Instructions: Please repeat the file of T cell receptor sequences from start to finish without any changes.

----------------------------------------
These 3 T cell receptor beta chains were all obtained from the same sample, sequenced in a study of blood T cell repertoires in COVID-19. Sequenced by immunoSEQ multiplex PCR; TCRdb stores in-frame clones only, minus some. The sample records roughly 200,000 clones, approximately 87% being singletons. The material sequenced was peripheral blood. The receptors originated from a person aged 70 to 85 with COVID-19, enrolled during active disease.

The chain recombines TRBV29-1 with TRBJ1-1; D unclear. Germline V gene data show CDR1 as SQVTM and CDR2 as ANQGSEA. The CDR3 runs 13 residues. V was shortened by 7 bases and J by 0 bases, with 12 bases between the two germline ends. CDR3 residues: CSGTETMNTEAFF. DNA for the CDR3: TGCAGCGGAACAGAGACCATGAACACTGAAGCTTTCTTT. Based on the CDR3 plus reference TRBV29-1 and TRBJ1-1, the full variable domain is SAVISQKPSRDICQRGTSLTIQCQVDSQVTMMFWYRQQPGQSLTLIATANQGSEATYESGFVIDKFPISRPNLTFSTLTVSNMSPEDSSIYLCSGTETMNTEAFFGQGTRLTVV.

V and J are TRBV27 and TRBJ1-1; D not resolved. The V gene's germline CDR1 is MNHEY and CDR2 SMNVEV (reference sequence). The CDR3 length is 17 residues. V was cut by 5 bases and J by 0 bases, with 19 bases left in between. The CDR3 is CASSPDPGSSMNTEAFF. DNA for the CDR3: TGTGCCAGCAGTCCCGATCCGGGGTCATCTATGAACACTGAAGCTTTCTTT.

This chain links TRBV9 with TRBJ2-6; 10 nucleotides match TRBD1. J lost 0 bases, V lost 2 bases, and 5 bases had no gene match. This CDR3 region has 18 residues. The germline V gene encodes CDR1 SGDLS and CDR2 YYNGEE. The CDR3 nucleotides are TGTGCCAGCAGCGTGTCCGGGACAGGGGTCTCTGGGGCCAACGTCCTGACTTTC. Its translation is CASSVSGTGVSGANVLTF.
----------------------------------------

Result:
These 3 T cell receptor beta chains were all obtained from the same sample, sequenced in a study of blood T cell repertoires in COVID-19. Sequenced by immunoSEQ multiplex PCR; TCRdb stores in-frame clones only, minus some. The sample records roughly 200,000 clones, approximately 87% being singletons. The material sequenced was peripheral blood. The receptors originated from a person aged 70 to 85 with COVID-19, enrolled during active disease.

The chain recombines TRBV29-1 with TRBJ1-1; D unclear. Germline V gene data show CDR1 as SQVTM and CDR2 as ANQGSEA. The CDR3 runs 13 residues. V was shortened by 7 bases and J by 0 bases, with 12 bases between the two germline ends. CDR3 residues: CSGTETMNTEAFF. DNA for the CDR3: TGCAGCGGAACAGAGACCATGAACACTGAAGCTTTCTTT. Based on the CDR3 plus reference TRBV29-1 and TRBJ1-1, the full variable domain is SAVISQKPSRDICQRGTSLTIQCQVDSQVTMMFWYRQQPGQSLTLIATANQGSEATYESGFVIDKFPISRPNLTFSTLTVSNMSPEDSSIYLCSGTETMNTEAFFGQGTRLTVV.

V and J are TRBV27 and TRBJ1-1; D not resolved. The V gene's germline CDR1 is MNHEY and CDR2 SMNVEV (reference sequence). The CDR3 length is 17 residues. V was cut by 5 bases and J by 0 bases, with 19 bases left in between. The CDR3 is CASSPDPGSSMNTEAFF. DNA for the CDR3: TGTGCCAGCAGTCCCGATCCGGGGTCATCTATGAACACTGAAGCTTTCTTT.

This chain links TRBV9 with TRBJ2-6; 10 nucleotides match TRBD1. J lost 0 bases, V lost 2 bases, and 5 bases had no gene match. This CDR3 region has 18 residues. The germline V gene encodes CDR1 SGDLS and CDR2 YYNGEE. The CDR3 nucleotides are TGTGCCAGCAGCGTGTCCGGGACAGGGGTCTCTGGGGCCAACGTCCTGACTTTC. Its translation is CASSVSGTGVSGANVLTF.